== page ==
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Saudi king praises his son, avoids mention of Khashoggi killing in annual speech – National

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RIYADH, Saudi Arabia — Saudi Arabia’s King Salman on Monday gave his first major speech since the killing of journalist Jamal Khashoggi by Saudi agents, expressing support for his son, the crown prince, and making no mention of allegations that the young royal ordered the killing.

The annual policy speech by the king instead highlighted Saudi Arabia’s priorities for the coming year, focusing on issues such as the war in Yemen, security for Palestinians, stability in the oil market, countering rival Iran and job creation for Saudis.

READ MORE: Saudi Arabia an ally despite ‘vicious’ Jamal Khashoggi murder, Trump says

The king voiced support for his favored son, Crown Prince Mohammed bin Salman, saying that the 32-year-old heir to the throne is focused on developing the capabilities of Saudi youth. The prince oversees all major levers of power in the kingdom, ranging from security to the economy.

“The country is working tirelessly to create more jobs and training for Saudi youth,” Salman said.

“The crown prince, chairman of the Council of Economic Affairs and Development, has focused on developing human capabilities and preparing the new generation for future jobs.”

King Salman spoke in the ornate hall of the consultative Shura Council before the country’s ministers, senior officials, military officers and clerics. Prince Mohammed was in attendance and seated next to the country’s top cleric.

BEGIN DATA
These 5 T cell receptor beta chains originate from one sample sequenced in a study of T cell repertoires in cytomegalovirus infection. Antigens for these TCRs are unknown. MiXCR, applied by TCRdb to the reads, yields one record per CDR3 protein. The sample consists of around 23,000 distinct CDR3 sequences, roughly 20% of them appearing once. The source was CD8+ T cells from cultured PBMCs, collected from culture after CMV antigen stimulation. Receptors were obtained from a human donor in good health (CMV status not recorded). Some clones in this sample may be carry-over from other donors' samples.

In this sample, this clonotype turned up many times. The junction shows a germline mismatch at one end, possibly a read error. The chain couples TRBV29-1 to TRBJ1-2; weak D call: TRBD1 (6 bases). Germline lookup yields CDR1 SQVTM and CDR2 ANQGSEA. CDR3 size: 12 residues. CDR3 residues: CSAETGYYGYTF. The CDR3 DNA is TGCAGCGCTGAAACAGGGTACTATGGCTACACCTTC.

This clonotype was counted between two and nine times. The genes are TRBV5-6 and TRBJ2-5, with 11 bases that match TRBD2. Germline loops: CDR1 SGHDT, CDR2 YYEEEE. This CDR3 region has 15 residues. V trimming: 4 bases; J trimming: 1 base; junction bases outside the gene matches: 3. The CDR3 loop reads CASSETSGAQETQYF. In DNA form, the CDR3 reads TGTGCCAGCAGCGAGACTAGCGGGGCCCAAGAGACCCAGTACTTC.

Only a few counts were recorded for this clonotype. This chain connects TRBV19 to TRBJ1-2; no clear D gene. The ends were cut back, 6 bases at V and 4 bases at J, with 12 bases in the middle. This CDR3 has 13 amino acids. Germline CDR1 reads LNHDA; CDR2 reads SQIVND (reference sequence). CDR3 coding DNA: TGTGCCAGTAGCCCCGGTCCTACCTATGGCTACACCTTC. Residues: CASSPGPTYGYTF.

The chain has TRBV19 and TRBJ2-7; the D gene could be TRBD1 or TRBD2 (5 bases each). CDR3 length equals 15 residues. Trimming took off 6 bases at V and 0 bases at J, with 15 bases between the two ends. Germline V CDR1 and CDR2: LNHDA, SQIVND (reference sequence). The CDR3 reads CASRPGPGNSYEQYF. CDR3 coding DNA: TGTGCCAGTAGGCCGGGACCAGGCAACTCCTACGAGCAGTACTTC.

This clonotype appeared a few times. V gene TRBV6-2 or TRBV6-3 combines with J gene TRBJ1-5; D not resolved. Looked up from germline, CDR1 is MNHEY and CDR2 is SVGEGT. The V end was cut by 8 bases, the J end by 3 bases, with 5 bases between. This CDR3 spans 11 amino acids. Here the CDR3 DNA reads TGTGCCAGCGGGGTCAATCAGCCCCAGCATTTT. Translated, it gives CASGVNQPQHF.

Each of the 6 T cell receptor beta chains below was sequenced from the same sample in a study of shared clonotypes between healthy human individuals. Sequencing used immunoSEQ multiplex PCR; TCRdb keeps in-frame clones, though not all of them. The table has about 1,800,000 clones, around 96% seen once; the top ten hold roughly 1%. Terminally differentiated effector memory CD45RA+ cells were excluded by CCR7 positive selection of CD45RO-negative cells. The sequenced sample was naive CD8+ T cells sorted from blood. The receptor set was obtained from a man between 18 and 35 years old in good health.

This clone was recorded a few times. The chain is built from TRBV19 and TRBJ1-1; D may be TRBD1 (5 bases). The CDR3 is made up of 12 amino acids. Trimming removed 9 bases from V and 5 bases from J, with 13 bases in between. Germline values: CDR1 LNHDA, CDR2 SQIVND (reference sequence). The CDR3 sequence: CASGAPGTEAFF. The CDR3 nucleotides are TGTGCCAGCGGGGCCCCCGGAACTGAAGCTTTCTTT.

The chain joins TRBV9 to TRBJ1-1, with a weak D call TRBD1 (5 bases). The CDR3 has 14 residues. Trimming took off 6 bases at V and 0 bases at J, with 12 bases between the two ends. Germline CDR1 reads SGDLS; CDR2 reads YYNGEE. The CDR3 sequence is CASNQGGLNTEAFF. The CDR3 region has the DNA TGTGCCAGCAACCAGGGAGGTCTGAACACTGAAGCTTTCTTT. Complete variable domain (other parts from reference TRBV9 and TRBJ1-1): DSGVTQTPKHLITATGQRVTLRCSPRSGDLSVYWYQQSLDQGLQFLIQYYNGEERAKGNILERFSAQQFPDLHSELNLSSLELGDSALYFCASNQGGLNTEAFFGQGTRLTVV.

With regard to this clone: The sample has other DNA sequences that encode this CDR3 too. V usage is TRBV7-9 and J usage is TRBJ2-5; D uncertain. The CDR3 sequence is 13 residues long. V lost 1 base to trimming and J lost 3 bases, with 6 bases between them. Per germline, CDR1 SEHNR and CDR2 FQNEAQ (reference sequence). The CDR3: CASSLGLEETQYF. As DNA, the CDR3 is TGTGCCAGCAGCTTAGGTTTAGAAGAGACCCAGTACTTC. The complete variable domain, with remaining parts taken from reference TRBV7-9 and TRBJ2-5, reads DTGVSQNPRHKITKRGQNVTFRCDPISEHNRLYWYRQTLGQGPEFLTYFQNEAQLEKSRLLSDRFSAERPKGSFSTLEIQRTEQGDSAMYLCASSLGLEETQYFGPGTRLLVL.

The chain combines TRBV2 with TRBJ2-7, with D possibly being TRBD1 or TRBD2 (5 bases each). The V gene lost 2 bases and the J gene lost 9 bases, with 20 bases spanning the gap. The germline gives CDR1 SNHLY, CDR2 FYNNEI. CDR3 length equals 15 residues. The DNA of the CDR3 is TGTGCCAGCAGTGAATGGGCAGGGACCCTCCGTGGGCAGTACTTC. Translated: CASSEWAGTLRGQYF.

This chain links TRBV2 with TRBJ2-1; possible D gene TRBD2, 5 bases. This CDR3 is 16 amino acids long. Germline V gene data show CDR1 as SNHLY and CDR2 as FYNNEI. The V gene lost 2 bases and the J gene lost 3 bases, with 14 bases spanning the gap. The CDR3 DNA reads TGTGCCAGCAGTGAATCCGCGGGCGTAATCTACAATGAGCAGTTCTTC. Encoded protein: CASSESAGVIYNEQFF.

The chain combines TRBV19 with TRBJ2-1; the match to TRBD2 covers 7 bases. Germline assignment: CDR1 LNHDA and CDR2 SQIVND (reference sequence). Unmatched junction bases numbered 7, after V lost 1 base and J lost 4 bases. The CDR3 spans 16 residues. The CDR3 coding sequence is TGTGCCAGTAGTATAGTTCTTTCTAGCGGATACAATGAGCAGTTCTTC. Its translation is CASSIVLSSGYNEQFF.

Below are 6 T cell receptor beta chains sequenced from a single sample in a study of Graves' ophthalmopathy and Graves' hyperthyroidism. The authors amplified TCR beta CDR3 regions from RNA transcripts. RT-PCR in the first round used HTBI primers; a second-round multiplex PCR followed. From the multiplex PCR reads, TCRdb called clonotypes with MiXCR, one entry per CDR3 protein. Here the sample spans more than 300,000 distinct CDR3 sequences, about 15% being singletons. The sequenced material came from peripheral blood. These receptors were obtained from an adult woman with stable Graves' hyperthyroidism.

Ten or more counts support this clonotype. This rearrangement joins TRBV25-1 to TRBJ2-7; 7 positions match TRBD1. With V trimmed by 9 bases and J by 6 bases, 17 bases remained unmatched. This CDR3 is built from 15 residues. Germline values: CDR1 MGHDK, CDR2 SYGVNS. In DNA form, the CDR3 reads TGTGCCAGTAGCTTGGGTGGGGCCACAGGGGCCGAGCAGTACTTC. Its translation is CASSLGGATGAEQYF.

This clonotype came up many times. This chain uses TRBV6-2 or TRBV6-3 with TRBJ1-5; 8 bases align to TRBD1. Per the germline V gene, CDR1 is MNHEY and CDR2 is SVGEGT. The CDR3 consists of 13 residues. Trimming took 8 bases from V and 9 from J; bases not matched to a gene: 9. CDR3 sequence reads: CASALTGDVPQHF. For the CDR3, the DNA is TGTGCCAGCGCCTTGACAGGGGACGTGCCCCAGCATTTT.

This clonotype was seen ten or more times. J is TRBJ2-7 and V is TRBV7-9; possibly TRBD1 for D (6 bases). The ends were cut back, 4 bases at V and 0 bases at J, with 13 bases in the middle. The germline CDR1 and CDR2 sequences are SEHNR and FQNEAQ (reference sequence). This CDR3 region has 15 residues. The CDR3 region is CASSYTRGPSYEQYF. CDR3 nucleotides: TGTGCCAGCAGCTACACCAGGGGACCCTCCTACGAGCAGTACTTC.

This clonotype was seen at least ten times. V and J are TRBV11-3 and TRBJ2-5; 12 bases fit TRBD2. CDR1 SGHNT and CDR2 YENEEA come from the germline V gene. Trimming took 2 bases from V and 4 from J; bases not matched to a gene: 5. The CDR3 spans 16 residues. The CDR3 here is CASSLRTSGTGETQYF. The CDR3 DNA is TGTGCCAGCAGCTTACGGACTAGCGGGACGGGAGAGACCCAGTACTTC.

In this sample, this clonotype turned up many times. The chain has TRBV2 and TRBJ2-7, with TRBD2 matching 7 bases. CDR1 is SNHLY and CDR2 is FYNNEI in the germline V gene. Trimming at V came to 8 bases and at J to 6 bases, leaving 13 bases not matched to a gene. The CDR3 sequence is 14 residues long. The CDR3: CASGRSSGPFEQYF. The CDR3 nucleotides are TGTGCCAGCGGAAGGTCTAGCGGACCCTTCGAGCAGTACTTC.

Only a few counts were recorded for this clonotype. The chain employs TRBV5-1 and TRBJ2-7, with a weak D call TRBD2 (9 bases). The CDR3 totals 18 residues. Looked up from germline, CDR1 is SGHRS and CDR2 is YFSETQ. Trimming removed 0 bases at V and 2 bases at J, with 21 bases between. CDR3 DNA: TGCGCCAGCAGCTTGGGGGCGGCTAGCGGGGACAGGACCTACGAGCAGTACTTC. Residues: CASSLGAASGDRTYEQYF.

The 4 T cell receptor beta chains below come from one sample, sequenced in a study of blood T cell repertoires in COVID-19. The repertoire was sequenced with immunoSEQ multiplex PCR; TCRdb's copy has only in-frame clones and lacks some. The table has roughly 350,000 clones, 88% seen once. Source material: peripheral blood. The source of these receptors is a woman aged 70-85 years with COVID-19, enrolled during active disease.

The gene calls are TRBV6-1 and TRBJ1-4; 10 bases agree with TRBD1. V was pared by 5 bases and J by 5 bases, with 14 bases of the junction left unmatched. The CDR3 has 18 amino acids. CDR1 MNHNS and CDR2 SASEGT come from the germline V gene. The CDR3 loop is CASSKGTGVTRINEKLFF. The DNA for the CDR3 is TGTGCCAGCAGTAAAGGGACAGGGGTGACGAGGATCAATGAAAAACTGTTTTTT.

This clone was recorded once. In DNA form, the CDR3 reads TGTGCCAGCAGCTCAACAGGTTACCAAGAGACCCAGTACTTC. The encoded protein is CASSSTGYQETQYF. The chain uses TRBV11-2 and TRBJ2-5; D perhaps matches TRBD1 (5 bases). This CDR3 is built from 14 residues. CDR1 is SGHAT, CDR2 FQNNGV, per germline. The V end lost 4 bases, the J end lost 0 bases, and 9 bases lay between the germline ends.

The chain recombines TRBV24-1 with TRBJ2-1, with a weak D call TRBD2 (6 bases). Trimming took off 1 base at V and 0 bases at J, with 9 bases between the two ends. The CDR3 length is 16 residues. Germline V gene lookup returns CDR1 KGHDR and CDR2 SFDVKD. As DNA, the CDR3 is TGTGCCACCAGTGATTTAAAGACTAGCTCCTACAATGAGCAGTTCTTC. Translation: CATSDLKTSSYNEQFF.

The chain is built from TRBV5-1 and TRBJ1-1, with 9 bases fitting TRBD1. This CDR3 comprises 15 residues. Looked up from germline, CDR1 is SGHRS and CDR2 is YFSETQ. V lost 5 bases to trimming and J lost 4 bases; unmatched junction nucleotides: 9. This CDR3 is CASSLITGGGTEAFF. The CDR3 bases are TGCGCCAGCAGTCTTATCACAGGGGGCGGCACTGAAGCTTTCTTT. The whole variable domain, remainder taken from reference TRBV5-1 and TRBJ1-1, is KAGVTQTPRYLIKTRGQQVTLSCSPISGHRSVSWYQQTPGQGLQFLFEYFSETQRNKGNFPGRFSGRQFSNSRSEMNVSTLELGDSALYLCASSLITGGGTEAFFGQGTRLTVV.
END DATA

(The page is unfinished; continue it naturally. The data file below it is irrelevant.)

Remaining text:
In the wake of Khashoggi’s Oct. 2 killing inside the Saudi consulate in Istanbul, the 82-year-old monarch put Prince Mohammed in charge of overseeing the reorganization of intelligence services. The king’s speech made no reference to that, but he did commend Saudi Arabia’s judiciary and public prosecution for their work in seeking justice in accordance with Islamic law.

WATCH: Saudi Arabia seeking the death penalty for five suspects accused of killing Jamal Khashoggi






He said the kingdom “takes pride in the blessed efforts” of the judiciary and public prosecution, adding that Saudi Arabia affirms its commitment to the application of Islamic law.

On Thursday, Saudi prosecutors said they are seeking the death penalty against five men suspected of killing Khashoggi, who had written critically of the crown prince in columns for The Washington Post. The prosecutor’s announcement sought to quiet the global outcry over Khashoggi’s death and distance the killers and their operation from the crown prince.

U.S. intelligence officials, however, have concluded that the crown prince ordered the killing, according to a U.S. official familiar with the assessment. Others familiar with the case caution that while it’s likely that the crown prince was involved in the death, there continue to be questions about what role he played.

READ MORE: CIA reportedly concludes Saudi crown prince ordered Jamal Khashoggi’s killing

Saudi investigators say a high-ranking adviser to the crown prince, Saud al-Qahtani, and a senior intelligence official, Ahmed al-Assiri, concocted a plan to force Khashoggi to return to Saudi Arabia, deeming his presence abroad as a threat to national security.